Recent advances in optical spectroscopy of human epithelium, high resolution imaging and early cancer detection demand an accurate description of light propagation near the point where light enters the tissue

^{1–8}. However, an analytical method capable of describing the propagation of photons near their point of entry (POE) in turbid media has eluded researchers in diverse fields for generations

^{9–12}. Propagation of electrons in semiconductors

^{13}, anisotropic light diffusion in liquid crystals

^{14}, and coherent backscattering

^{15} are only a few examples that can benefit from such a method. The most accurate treatment of such problems, when interference can be neglected, uses the radiative transport equation,

where

*L*(

**r**,

**s**) is the radiance of light at position

**r** traveling in the direction of unit vector

**s**,

*S*(

**r**,

**s**) describes the distribution of internal sources, and μ

_{a} and μ

_{s} are the absorption and scattering coefficients of the medium, respectively. The unity normalized function

*p*(

**s, s**′) is the phase function of the medium, which describes the angular distribution for a single scattering event (here,

**s**′ is the incoming and

**s** the outgoing direction of scatter)

^{9}.

Unfortunately, no analytical solution to this equation has been discovered for practical scenarios. An often used numerical method is Monte Carlo simulation. Monte Carlo simulation gives accurate results but does not provide any physical insight and often requires excessive computational time. Recent GPU based Monte Carlo methods significantly reduce computational time

^{16–19} thus extending the utility of Monte Carlo simulations to practical applications, but inverse problems with a large number of parameters will greatly benefit from the analytical approach provided here. In the absence of suitable numerical methods, the most widely used approach is to obtain an approximate solution using the diffusion approximation (DA) to the radiative transport equation. The DA works best when scattering is isotropic or near isotropic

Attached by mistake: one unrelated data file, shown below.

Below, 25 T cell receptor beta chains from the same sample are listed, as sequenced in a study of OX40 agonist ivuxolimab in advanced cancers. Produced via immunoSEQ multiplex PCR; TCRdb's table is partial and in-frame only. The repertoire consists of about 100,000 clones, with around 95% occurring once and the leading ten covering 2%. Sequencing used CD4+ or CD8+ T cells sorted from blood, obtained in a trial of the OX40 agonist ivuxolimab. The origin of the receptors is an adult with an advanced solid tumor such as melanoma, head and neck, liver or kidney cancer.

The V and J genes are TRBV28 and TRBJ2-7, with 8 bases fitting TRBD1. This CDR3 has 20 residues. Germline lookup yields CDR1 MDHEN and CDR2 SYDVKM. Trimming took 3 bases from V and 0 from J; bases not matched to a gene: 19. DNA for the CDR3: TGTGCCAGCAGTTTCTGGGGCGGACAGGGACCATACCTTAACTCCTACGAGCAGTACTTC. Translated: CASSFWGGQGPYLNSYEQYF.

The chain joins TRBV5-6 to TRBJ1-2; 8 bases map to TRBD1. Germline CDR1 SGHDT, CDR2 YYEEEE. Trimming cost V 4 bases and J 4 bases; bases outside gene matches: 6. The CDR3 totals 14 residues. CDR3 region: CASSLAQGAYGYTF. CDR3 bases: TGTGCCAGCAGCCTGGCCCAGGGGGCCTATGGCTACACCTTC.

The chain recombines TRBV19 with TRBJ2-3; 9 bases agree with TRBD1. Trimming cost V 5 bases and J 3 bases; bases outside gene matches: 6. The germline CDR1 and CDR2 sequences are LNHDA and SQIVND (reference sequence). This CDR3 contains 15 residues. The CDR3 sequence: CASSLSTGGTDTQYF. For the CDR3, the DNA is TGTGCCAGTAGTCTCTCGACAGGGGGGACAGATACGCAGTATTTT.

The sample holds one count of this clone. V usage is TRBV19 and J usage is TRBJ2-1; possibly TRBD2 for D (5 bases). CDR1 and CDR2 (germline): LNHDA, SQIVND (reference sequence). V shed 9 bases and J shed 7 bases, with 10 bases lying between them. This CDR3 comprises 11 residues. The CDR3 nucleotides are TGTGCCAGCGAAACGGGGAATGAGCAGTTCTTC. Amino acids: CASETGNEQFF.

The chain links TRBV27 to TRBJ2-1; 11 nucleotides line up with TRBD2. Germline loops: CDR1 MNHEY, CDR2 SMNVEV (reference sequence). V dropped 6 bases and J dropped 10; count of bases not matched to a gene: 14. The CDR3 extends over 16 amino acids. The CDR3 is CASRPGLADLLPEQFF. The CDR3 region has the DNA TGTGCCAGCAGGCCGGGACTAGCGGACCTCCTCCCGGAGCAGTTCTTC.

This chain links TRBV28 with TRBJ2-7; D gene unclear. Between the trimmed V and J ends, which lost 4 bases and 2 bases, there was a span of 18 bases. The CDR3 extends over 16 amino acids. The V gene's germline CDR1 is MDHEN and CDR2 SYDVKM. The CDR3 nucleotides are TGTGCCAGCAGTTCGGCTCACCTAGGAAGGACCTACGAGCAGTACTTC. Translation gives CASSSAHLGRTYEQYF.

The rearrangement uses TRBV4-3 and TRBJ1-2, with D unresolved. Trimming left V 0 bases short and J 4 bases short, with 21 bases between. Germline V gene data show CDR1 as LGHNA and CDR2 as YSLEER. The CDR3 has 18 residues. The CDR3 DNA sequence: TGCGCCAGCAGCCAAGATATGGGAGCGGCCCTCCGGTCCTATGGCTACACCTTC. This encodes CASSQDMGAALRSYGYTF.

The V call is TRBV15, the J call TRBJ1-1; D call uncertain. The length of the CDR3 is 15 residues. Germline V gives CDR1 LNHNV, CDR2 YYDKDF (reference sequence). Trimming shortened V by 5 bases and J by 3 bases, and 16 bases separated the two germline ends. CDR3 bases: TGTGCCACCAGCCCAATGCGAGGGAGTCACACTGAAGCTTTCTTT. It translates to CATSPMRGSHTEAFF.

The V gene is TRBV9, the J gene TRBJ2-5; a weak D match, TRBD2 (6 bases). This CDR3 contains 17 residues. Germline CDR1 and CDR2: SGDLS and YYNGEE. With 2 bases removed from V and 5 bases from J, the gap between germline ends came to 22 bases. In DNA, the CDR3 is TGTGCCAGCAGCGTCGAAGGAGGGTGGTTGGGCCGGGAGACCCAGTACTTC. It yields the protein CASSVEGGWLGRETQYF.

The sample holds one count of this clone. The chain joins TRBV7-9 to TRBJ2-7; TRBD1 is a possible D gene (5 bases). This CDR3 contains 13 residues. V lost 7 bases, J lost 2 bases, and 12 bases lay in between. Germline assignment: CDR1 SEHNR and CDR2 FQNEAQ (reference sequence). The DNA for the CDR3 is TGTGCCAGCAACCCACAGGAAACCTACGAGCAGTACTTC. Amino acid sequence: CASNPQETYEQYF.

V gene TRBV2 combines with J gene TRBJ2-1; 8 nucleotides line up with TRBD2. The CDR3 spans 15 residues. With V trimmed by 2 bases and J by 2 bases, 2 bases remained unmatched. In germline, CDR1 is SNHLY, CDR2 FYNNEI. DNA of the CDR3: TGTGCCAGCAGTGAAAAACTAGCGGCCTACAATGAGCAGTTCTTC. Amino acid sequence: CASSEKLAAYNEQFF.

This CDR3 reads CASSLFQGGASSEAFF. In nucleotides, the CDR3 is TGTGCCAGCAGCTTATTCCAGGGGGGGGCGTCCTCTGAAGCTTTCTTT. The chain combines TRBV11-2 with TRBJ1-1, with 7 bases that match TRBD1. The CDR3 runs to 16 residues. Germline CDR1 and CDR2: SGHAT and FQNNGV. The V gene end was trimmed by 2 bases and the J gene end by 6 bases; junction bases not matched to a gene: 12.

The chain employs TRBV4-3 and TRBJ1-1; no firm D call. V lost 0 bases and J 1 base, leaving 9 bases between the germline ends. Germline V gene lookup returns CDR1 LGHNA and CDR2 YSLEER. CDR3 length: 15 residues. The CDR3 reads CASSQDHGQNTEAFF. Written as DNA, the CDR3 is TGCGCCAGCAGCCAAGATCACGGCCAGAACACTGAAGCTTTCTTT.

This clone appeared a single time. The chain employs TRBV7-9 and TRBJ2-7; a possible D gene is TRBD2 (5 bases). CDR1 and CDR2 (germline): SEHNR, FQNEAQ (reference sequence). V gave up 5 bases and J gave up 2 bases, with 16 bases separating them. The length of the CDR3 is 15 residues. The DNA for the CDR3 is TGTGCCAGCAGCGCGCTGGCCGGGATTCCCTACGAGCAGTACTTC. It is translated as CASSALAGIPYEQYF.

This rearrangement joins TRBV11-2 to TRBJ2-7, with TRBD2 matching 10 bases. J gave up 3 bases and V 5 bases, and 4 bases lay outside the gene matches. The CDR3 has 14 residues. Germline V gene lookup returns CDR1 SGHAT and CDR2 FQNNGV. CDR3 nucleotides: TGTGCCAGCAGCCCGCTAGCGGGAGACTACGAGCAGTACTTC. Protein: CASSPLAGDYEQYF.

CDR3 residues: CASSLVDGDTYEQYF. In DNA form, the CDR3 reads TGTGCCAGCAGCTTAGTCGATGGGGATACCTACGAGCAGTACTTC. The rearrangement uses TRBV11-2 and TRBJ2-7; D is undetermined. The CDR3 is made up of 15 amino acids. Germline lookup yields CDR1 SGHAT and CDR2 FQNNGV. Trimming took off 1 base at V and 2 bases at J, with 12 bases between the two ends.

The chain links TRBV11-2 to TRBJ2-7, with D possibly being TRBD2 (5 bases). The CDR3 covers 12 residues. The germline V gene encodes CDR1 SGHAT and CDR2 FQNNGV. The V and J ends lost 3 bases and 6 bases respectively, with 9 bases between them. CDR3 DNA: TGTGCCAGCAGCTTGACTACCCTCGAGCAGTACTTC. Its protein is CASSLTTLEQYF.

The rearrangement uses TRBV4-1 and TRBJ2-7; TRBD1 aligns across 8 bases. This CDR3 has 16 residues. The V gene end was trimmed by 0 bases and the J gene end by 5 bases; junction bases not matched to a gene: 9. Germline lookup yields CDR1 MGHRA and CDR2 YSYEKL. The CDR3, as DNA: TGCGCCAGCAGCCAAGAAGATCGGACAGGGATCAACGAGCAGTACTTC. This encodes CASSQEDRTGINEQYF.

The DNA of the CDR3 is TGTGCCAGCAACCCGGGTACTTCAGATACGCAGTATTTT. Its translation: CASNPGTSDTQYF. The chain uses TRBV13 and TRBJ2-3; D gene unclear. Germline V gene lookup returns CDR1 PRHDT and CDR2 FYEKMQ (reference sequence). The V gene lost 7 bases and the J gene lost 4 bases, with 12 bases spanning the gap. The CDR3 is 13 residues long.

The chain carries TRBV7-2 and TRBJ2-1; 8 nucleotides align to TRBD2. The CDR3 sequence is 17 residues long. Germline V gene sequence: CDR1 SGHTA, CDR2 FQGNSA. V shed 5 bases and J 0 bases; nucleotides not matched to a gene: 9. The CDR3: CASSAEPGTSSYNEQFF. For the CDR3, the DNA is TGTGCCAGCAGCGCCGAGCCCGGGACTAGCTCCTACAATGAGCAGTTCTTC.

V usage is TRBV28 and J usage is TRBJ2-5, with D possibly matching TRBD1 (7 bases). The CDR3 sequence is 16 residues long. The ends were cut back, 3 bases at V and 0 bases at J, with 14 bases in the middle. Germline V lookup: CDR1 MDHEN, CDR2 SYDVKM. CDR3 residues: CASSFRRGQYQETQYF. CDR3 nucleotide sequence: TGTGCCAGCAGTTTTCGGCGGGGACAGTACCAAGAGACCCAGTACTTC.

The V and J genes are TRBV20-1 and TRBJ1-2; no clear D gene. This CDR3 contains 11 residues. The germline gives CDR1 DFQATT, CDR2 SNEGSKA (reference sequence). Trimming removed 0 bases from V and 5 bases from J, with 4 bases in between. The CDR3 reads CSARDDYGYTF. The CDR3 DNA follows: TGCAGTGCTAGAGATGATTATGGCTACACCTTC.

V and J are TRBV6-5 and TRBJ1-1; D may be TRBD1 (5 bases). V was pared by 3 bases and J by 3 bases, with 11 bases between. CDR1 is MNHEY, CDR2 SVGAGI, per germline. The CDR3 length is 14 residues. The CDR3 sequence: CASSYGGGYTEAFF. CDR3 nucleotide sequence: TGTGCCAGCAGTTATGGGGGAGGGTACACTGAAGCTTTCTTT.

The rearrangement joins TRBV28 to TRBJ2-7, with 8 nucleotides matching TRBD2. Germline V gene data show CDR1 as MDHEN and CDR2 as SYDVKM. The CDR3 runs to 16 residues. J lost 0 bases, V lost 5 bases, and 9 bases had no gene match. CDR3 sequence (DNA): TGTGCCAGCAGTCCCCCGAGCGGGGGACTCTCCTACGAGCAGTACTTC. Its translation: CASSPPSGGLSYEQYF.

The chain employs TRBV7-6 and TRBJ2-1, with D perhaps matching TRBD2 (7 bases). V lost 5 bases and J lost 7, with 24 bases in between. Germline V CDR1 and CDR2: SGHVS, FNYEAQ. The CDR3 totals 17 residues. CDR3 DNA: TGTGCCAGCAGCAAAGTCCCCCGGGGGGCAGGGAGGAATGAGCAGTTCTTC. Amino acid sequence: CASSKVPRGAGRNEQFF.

^{20}. It is not sensitive to the particular form of the phase function, reducing phase function information to a single parameter,

, called the average cosine of the phase function or the anisotropy factor, which in turn is incorporated into the reduced scattering coefficient,

. Hence,

becomes the only parameter in the DA to describe scattering. While the diffusion approximation can provide analytical solutions in some cases, it does not provide accurate results for the critically important region near the POE.

This limitation of the DA has been a major impediment, particularly for light scattering in biological media. Many investigators have attempted to amend the DA by solving the radiative transport equation using more complicated phase functions

^{21–23}. One such approach, called the δ-

*P*_{1} approximation, is to solve the equation for the delta-Eddington phase function, which results in some improvements for characterizing forward scattering media

^{24}. Another approach is to decompose the phase function into a series of Legendre polynomials and to construct a system of radiative transport equations corresponding to each Legendre term. Because it becomes very cumbersome to solve the system of partial differential equations as the number of Legendre terms increases, the

*P*_{3} approximation uses only the 0

^{th} through 3

^{rd} terms in the Legendre series

^{25}. Both approximations are substantial improvements over the DA because they take the phase function into account and broaden the parameter space with which the approximation can be used

^{26,27}. However, until now, no proposed analytical method has addressed the important regime of light scattering near the POE (e.g., at source-detector separations less than

) well enough to be widely used as common practice.

Here, we introduce a novel approach that results in the first successful attempt to analytically describe spatially dependent diffuse reflectance near the POE in turbid media with arbitrary phase function and absorption. The phase function corrected diffusion approximation (PFC) takes advantage of the delta-isotropic phase function, described below, to derive a two-part expression for the diffuse reflectance. The first part is identical to the DA for a pencil beam illumination, while the second part approximates the changes in reflectance due to the specific form of the phase function. The resulting predictions are shown to be in excellent agreement with experiment and also with Monte Carlo simulations at all distances, including the critical area near POE.